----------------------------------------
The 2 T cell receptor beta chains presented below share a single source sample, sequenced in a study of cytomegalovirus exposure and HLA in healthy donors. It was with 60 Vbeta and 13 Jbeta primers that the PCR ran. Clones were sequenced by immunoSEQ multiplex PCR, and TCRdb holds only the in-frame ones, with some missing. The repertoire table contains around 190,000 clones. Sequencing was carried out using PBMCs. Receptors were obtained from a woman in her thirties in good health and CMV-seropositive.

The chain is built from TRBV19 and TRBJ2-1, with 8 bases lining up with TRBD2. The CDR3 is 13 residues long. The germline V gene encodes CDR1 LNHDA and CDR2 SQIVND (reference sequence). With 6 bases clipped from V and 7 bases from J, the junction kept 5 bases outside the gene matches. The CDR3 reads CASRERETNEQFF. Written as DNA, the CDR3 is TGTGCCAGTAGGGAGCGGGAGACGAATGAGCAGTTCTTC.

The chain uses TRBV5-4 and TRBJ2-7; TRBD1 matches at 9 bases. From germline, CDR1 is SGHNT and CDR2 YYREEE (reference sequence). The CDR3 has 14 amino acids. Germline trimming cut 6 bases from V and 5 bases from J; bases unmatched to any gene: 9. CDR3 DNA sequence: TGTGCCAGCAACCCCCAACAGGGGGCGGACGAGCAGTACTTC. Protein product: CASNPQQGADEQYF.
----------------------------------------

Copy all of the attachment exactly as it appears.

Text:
The 2 T cell receptor beta chains presented below share a single source sample, sequenced in a study of cytomegalovirus exposure and HLA in healthy donors. It was with 60 Vbeta and 13 Jbeta primers that the PCR ran. Clones were sequenced by immunoSEQ multiplex PCR, and TCRdb holds only the in-frame ones, with some missing. The repertoire table contains around 190,000 clones. Sequencing was carried out using PBMCs. Receptors were obtained from a woman in her thirties in good health and CMV-seropositive.

The chain is built from TRBV19 and TRBJ2-1, with 8 bases lining up with TRBD2. The CDR3 is 13 residues long. The germline V gene encodes CDR1 LNHDA and CDR2 SQIVND (reference sequence). With 6 bases clipped from V and 7 bases from J, the junction kept 5 bases outside the gene matches. The CDR3 reads CASRERETNEQFF. Written as DNA, the CDR3 is TGTGCCAGTAGGGAGCGGGAGACGAATGAGCAGTTCTTC.

The chain uses TRBV5-4 and TRBJ2-7; TRBD1 matches at 9 bases. From germline, CDR1 is SGHNT and CDR2 YYREEE (reference sequence). The CDR3 has 14 amino acids. Germline trimming cut 6 bases from V and 5 bases from J; bases unmatched to any gene: 9. CDR3 DNA sequence: TGTGCCAGCAACCCCCAACAGGGGGCGGACGAGCAGTACTTC. Protein product: CASNPQQGADEQYF.